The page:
Massachusetts Again Considers Funding Embryonic Stem Cell Research
by Maria Gallagher
LifeNews.com Staff Writer
April 28, 2004
Boston, MA (LifeNews.com) — The President of the Massachusetts Senate is once again pushing for legislation that would promote embryonic stem cell research in the Commonwealth.
The legislative push sparked an immediate outcry from pro-life groups, who note that fetal stem cell research is unlikely to lead to groundbreaking medical cures.
"This is an enormous thing when you talk about sacrificing human life for research that has not yet proven to be successful,” Marie Sturgis, executive director for Massachusetts Citizens for Life, told the Associated Press. "To go forward on such flimsy evidence is foolhardy.”
Senate President Robert Travaglini is calling for special protection for the biotech industry in Massachusetts. He claims that, without a stem cell research law on the books, Massachusetts will suffer economically.
"If we have the opportunity to cure spinal cord injuries, juvenile diabetes, Lou Gehrig’s disease, I think we have the capacity to put in place the necessary ethical and moral protections that will obviously govern this type of work," Travaglini said at a breakfast sponsored by the Greater Boston Chamber of Commerce.
The Senate tried to add an embryonic stem cell research provision to an economic stimulus package last year, but the House removed it from the final version.
While Massachusetts does not have a specific embryonic stem cell research law on the books, pro-life leaders argue that such research violates other state laws. The research involves extracting cells from living human embryos, then killing the tiny human beings after the experiments have been completed.
Travaglini argues that Massachusetts is likely to lose jobs to states such as California and New Jersey, which appear to be competing to become the embryonic stem cell research capital of the United States.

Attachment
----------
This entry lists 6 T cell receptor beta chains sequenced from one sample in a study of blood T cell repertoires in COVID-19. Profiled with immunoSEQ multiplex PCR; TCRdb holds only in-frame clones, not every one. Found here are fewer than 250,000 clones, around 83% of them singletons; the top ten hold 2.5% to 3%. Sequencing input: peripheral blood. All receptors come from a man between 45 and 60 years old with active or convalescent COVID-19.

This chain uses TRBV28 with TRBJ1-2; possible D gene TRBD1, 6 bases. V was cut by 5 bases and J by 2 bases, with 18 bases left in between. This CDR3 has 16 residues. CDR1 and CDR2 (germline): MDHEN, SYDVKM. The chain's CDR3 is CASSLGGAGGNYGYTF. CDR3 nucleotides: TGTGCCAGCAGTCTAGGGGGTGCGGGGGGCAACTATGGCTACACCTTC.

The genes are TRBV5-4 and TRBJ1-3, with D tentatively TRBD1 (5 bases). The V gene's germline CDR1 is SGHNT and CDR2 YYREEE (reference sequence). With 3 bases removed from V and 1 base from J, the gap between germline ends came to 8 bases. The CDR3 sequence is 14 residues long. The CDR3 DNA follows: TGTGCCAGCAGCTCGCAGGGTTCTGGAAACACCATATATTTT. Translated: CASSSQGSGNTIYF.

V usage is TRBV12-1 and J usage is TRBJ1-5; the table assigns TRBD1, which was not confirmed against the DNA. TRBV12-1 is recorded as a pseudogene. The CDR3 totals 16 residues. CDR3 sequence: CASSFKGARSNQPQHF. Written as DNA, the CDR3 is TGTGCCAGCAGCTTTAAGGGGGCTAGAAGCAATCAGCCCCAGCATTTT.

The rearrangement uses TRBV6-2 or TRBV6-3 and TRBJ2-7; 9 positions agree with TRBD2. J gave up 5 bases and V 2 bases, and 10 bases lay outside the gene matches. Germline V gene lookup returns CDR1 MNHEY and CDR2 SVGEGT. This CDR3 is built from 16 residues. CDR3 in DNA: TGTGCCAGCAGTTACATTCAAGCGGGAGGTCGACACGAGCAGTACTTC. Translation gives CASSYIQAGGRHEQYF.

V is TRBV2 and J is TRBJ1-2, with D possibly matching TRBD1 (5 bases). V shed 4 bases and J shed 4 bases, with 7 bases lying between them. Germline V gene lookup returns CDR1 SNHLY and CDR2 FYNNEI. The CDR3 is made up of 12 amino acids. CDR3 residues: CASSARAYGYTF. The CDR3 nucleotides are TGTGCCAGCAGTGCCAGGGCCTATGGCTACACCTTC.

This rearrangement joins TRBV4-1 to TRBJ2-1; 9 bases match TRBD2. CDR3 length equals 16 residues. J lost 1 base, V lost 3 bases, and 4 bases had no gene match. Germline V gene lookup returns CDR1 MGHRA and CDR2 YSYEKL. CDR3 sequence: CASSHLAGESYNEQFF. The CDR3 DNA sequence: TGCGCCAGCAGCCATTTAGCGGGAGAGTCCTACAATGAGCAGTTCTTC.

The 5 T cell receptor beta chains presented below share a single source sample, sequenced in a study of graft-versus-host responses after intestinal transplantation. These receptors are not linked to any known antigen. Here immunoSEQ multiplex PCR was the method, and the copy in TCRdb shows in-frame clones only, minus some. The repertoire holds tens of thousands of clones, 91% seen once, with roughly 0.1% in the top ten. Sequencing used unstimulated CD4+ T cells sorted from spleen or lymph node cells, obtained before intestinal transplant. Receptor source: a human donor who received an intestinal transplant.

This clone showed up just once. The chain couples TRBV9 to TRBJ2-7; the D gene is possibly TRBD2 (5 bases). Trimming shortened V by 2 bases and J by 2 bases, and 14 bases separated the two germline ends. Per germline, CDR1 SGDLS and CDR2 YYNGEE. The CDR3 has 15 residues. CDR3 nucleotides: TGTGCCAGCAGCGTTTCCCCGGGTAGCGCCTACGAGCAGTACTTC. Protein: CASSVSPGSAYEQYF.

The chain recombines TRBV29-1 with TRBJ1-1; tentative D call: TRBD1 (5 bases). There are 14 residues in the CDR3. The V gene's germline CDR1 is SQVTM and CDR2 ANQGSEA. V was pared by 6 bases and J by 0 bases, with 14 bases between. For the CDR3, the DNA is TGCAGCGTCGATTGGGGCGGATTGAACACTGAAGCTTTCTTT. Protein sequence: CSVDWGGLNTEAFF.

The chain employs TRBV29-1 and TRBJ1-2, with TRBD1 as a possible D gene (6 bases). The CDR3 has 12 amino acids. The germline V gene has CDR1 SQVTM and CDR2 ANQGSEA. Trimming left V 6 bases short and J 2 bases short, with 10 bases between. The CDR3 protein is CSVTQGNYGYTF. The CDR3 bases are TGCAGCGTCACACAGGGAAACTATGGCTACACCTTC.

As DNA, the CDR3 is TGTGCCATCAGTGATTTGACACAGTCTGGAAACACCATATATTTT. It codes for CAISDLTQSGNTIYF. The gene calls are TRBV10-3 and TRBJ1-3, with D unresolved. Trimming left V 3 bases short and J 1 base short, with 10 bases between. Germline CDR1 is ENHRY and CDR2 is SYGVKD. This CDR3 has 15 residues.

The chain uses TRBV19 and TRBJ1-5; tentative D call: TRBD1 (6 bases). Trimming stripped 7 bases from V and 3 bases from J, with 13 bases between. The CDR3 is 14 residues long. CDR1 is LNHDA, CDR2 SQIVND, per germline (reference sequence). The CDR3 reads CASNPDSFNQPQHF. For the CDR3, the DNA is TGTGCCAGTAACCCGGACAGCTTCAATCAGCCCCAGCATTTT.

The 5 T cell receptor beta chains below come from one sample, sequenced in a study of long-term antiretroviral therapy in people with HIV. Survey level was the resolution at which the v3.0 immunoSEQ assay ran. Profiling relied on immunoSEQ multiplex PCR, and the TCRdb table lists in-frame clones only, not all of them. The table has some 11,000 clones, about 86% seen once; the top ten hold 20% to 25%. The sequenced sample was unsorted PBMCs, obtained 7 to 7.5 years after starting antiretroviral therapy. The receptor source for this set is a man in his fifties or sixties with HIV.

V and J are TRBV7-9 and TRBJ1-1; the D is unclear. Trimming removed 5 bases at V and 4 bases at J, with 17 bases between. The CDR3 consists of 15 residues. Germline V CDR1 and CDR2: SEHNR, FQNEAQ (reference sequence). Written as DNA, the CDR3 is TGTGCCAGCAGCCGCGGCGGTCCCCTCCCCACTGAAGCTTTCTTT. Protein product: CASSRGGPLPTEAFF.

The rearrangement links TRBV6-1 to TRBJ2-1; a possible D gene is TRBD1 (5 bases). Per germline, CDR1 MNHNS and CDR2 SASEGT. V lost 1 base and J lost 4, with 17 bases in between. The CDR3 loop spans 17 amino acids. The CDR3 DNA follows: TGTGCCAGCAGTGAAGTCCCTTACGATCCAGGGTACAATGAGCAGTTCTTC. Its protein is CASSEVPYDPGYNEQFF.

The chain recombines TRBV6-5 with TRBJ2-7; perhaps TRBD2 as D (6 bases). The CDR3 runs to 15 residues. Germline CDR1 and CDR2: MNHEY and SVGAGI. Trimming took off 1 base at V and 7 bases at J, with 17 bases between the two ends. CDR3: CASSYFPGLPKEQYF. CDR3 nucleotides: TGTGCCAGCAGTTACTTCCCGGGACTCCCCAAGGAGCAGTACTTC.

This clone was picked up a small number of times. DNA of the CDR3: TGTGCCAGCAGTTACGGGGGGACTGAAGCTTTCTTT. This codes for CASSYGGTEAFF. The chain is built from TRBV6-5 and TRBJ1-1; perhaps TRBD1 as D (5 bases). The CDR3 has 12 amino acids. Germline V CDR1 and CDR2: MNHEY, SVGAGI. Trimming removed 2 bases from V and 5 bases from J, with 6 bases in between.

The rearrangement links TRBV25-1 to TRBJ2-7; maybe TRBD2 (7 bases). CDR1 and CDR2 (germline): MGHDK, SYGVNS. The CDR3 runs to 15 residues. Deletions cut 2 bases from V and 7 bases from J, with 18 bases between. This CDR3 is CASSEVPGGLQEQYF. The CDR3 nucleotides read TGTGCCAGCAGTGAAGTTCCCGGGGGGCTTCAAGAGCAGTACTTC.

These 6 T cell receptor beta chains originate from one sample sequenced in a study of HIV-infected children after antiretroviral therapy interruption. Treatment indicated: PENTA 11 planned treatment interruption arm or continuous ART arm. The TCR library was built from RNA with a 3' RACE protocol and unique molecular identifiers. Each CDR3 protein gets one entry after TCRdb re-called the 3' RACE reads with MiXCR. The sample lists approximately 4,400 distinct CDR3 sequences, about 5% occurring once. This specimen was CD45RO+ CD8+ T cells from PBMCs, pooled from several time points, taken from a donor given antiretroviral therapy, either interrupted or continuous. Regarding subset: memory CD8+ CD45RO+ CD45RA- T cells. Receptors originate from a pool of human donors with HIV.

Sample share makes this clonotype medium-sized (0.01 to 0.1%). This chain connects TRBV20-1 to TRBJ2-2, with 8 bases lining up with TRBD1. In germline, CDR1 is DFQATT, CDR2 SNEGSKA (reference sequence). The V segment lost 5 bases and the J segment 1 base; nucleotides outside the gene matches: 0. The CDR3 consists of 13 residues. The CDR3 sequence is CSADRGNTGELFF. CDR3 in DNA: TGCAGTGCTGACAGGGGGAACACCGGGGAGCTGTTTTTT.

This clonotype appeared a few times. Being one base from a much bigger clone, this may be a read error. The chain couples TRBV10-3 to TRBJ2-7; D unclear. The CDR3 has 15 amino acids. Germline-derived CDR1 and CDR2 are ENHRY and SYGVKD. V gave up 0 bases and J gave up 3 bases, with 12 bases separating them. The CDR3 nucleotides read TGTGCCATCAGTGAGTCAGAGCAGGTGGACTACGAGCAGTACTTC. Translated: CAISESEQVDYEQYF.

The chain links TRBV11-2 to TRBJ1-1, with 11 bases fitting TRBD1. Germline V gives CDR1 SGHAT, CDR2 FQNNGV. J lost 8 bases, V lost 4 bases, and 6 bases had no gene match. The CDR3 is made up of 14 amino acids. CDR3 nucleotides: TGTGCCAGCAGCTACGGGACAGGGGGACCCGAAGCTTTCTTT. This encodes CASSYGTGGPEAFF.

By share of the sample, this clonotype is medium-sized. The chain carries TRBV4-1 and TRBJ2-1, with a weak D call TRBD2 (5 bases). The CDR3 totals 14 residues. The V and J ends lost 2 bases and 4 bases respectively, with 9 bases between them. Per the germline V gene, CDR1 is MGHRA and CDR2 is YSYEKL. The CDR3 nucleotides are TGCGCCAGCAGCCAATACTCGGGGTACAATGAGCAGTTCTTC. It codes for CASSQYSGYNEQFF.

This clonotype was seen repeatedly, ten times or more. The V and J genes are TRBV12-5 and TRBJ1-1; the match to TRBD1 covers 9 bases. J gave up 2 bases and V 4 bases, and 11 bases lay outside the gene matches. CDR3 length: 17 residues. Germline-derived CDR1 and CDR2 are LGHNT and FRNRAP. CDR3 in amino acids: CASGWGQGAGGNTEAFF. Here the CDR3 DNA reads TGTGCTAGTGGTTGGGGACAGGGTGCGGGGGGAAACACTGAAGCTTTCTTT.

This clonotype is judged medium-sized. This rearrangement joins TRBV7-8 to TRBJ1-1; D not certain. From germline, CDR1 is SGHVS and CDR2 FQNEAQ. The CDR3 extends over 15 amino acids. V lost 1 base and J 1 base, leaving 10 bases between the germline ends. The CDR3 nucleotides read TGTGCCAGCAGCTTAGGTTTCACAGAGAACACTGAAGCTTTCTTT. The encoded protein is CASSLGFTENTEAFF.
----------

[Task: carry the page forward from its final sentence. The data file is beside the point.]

Travaglini claims the two states "are trying to poach, to attract businesses away from us."
However, there may be few jobs to be had, once state governments realize how unsuccessful such research tends to be. Initial trials involving embryonic stem cells have proven to be disastrous. On the other hand, adult stem cell research, which does not involve the taking of human life, has proven far more effective, offering the promise of relief for conditions ranging from diabetes to Parkinson’s disease.
The Senate President has said he anticipates a "very passionate discussion, but I believe it’s the appropriate thing to do."
However, a number of pro-life and religious groups say that, in addition to being scientifically unsound, embryonic stem cell research is patently unethical.
Travaglini is expected to bring forth an embryonic stem cell research proposal in the next few weeks. It’s unclear, though, whether the plan will be part of a stimulus package or a stand-alone bill.
Meanwhile, the head of the Massachusetts Catholic Conference, Gerry D’ Avolio, told the Boston Globe that a number of groups will work to defeat the anti-life proposal.
"It’s a very complex issue, but we’re clear: We believe life begins at conception, and when you create an embryo, that’s life, and when you extract cells and then discard the embryos, they are discarding a life. We oppose it on the basis of serious ethical and moral questions," D’Avolio said.
Pro-life leader Marie Sturgis agrees.
"Human life is at stake here in this whole matter," Sturgis told the Globe. "In order to obtain the stem cells, a human being is killed.
"This is a billion-dollar industry, the biotech industry," Sturgis added. "They stand to gain a lot from this. They really don’t need our help," Sturgis said.
In fact, biotech interests already have a presence in Massachusetts. Harvard University is opening a multi-million dollar center for the purpose of studying embryonic stem cells.
President George W. Bush has blocked federal money to scientists who try to use embryonic stem cell lines produced after August 2001, but some centers are relying on private funds to support embryonic stem cell research.